Summary of 1 Samuel

Summary of 1 Samuel

Chapter by Chapter:

1 Samuel 1-2: Hannah Bares Samuel/Hannah has more Children
1 Samuel 3-4: The Prophet Samuel/Eli Dies
1 Samuel 5-6: The Ark in the House of Dagon/Don’t Look into the Ark of God
1 Samuel 7-8: Put Away False gods/Evils of Kings
1 Samuel 9-10: Saul to be King/Saul Prophesies
1 Samuel 11-12:  Saul Comes to the Rescue/Look What God Has Done for You!
1 Samuel 13-14: The Lord Chooses Another/God Does not Always Answer Prayers
1 Samuel 15-16: Saul Disobeys/Saul Chooses David
1 Samuel 17-18: David and Goliath/David Marries Michal
1 Samuel 19-20: Saul Seeks to Kill David/David and Jonathan; Covenant of Friendship
1 Samuel 21-22: David Gets Help from Ahimelech/David Moves: Running from Saul
1 Samuel 23-24: David Continues to Flee/David Saves Saul’s Life
1 Samuel 25-26: David Marries Abigail/David Spares Saul’s Life
1 Samuel 27-28: David with the Philistines/Saul Enquires of a Witch

1 Samuel 29-31: Israel & The Philistines Prepare for War/David Smites the Amalekites/The Philistines Defeat Israel

 

Samuel, is born to Hannah, a woman who was previously unable to have children. Hannah gives Samuel to Israel’s chief priest, Eli, to be raised as a Nazirite. The priesthood in Israel is in a general state of decline, and Eli’s sons are disobeying God’s laws. God declares that he will choose a new priest for Israel from outside Eli’s family and begins delivering messages to Samuel as a young man. Samuel becomes a recognized prophet throughout Israel, delivering God’s messages to the people.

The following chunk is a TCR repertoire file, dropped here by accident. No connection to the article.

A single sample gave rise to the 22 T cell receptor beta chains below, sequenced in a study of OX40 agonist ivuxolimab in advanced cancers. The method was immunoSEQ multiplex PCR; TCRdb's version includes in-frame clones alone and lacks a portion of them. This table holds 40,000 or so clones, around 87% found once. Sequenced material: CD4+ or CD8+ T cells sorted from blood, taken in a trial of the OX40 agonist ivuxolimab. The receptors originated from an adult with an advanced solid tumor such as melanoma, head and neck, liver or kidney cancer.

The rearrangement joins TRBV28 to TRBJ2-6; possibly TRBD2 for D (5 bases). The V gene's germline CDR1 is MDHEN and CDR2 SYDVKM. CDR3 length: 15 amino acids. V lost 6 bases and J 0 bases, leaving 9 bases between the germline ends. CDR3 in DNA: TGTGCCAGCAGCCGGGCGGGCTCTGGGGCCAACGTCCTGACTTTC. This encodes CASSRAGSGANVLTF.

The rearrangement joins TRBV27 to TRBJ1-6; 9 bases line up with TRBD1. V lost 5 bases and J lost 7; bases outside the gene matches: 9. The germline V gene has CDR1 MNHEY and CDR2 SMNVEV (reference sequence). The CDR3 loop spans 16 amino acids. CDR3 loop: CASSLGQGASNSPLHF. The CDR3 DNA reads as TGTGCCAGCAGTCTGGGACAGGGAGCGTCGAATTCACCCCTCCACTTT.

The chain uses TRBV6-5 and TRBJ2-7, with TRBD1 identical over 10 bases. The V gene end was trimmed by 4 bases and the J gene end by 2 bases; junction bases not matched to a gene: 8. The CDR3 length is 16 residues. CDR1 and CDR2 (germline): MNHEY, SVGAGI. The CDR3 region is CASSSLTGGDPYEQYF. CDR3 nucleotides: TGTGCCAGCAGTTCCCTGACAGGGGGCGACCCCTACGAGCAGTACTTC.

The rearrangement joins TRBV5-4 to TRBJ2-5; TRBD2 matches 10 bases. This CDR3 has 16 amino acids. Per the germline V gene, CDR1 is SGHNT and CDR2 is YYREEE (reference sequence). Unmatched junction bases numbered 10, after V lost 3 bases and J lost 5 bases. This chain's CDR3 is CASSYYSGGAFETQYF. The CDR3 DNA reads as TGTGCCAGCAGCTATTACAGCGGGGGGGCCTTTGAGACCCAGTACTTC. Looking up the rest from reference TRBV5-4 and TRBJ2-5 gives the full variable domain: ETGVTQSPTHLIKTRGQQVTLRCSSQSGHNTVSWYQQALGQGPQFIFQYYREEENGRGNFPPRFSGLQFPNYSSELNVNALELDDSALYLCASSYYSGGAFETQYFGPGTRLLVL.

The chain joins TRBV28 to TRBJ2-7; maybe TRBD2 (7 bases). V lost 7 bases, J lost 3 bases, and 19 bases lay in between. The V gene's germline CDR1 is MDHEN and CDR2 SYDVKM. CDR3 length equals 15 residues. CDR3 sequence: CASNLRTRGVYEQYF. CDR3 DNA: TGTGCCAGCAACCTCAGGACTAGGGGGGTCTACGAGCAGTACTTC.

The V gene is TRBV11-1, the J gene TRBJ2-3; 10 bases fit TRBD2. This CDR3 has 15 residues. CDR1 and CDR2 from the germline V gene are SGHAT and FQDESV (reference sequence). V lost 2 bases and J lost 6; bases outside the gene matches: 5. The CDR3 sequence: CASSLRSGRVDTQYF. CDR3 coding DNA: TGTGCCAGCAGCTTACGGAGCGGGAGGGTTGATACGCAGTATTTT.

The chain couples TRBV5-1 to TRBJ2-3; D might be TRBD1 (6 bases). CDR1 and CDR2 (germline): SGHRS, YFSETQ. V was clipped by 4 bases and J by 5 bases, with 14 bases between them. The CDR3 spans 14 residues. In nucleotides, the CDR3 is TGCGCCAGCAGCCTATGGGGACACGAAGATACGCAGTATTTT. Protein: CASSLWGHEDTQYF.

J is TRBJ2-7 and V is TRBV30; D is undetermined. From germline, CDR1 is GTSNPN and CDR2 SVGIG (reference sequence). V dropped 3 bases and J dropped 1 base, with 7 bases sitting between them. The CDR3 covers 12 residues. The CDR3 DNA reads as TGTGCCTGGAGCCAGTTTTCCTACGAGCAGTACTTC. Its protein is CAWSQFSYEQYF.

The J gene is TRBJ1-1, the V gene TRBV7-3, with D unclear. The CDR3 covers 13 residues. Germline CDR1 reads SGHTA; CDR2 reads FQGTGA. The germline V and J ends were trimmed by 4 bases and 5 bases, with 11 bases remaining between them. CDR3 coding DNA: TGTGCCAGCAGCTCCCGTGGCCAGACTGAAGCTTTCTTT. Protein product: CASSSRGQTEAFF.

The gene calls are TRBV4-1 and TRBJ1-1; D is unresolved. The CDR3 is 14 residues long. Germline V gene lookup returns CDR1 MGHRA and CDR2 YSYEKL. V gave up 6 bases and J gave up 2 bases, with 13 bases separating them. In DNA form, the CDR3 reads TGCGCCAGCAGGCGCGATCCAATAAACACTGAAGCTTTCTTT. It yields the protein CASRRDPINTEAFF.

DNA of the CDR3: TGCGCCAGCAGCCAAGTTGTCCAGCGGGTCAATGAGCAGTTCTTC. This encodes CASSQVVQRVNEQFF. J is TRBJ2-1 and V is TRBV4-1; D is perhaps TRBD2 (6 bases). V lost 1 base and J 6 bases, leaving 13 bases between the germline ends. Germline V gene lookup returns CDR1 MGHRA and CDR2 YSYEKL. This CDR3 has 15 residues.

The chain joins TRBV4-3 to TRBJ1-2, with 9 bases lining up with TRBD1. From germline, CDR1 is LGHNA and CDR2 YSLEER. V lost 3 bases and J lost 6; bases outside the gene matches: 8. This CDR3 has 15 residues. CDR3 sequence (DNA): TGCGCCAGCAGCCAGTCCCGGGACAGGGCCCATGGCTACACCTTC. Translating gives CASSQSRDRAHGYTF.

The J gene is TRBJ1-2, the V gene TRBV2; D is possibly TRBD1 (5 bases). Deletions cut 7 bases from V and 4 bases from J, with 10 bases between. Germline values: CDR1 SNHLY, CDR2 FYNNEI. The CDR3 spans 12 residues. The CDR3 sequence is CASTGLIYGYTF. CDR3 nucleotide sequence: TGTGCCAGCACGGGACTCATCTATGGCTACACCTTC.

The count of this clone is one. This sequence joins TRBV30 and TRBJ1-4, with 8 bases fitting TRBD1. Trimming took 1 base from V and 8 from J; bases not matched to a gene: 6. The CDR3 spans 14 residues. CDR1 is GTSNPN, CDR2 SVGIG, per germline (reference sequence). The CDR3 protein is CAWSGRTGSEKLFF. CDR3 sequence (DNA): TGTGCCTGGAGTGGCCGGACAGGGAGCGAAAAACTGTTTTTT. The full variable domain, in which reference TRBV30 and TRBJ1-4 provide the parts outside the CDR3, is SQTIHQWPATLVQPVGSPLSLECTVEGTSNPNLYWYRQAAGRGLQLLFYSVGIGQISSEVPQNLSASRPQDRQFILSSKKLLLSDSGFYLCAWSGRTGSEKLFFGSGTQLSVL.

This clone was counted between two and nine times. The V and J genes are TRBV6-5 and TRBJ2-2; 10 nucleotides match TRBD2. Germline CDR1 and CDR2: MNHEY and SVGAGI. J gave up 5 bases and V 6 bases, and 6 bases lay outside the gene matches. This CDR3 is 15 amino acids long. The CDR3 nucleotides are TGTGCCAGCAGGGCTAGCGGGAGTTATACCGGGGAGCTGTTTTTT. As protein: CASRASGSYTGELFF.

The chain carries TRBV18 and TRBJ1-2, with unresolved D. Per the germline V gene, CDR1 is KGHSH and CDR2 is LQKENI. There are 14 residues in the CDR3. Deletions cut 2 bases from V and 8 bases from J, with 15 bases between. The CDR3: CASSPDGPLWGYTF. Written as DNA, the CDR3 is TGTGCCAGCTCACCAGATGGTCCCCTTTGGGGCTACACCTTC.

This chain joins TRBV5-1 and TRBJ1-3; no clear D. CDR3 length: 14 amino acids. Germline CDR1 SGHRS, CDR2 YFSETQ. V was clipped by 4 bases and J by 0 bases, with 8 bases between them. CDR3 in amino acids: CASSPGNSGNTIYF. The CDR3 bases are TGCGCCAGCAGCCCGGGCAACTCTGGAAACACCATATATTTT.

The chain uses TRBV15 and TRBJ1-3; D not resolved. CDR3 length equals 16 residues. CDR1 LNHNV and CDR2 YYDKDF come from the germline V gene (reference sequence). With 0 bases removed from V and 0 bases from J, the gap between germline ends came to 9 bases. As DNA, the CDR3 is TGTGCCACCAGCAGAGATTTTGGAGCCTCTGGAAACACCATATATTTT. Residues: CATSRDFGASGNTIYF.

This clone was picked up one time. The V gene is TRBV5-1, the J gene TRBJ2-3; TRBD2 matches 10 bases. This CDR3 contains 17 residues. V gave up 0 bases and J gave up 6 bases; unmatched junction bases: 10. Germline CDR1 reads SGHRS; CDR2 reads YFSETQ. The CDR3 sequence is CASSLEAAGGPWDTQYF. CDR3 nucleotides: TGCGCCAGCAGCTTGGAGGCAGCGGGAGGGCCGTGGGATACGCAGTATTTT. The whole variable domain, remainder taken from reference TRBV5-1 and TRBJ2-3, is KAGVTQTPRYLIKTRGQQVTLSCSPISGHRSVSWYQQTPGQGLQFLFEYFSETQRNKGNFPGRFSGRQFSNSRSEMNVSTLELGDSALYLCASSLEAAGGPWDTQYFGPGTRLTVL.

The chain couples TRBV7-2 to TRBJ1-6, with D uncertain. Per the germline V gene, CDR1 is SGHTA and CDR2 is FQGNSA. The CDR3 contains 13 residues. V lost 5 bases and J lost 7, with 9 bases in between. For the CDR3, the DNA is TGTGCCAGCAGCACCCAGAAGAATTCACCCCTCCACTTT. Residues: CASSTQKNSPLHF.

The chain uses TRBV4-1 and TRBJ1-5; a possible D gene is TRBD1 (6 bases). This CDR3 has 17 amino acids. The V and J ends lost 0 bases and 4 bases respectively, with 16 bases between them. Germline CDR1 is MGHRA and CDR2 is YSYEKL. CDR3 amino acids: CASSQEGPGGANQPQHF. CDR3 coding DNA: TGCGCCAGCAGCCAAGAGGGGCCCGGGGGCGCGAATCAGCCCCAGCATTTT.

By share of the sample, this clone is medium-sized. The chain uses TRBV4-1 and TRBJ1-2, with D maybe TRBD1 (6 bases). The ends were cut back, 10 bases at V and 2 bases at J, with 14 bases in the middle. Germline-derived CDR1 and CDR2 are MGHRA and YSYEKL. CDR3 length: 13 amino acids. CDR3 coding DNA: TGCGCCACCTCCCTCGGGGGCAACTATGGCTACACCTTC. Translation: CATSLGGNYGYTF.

During battle, the Philistines kill Eli’s sons and capture the Ark of the Covenant—Israel’s religious altar and symbol of God. Upon learning of the attack and robbery, Eli falls over and dies. The Ark is returned to Israel after it causes its Philistine captors to become terribly diseased. As the nation rejoices, Samuel persuades Israel to set aside its worship of local pagan deities, and God helps Israel thwart Philistine oppression for many years.

The Israelites demand that Samuel appoint a king for them so that Israel will be like other nations. Samuel is displeased, but God grants him permission to elect a king. God notes that by asking for a king, the people have not rejected Samuel; they have rejected God. Samuel warns the people that a monarchy brings wickedness.

God tells Samuel who should be king, and the following day, a man named Saul appears before Samuel, inquiring about some lost donkeys. Samuel pours oil over Saul’s head to anoint him as king. Saul, pleases the Israelites as king and leads them in rescuing an Israelite town from invasion. Stepping down as Israel’s leader, Samuel encourages the people that, so long as they are obedient to God’s laws, God will not punish them for requesting a king.

Despite many military victories, Saul soon disobeys God. He tries to rush into battle by performing a ritual war sacrifice without the help of a priest. Later, Samuel sends Saul to fight the Amalekites, instructing Saul to destroy them completely and leave nothing alive. Saul, however, spares the Amalekite ruler and the best portion of their flocks, hoping to present them as sacrifices to God. Samuel rebukes Saul, claiming that obedience to God’s instructions is more important than religious sacrifice. He informs Saul that God will choose another man to be king of Israel. Saul pleads with Samuel, begging for forgiveness. Saul grabs for Samuel’s cloak, but the cloth tears—a symbol, says Samuel, of Saul’s broken kingdom and how it will be eventually torn from him.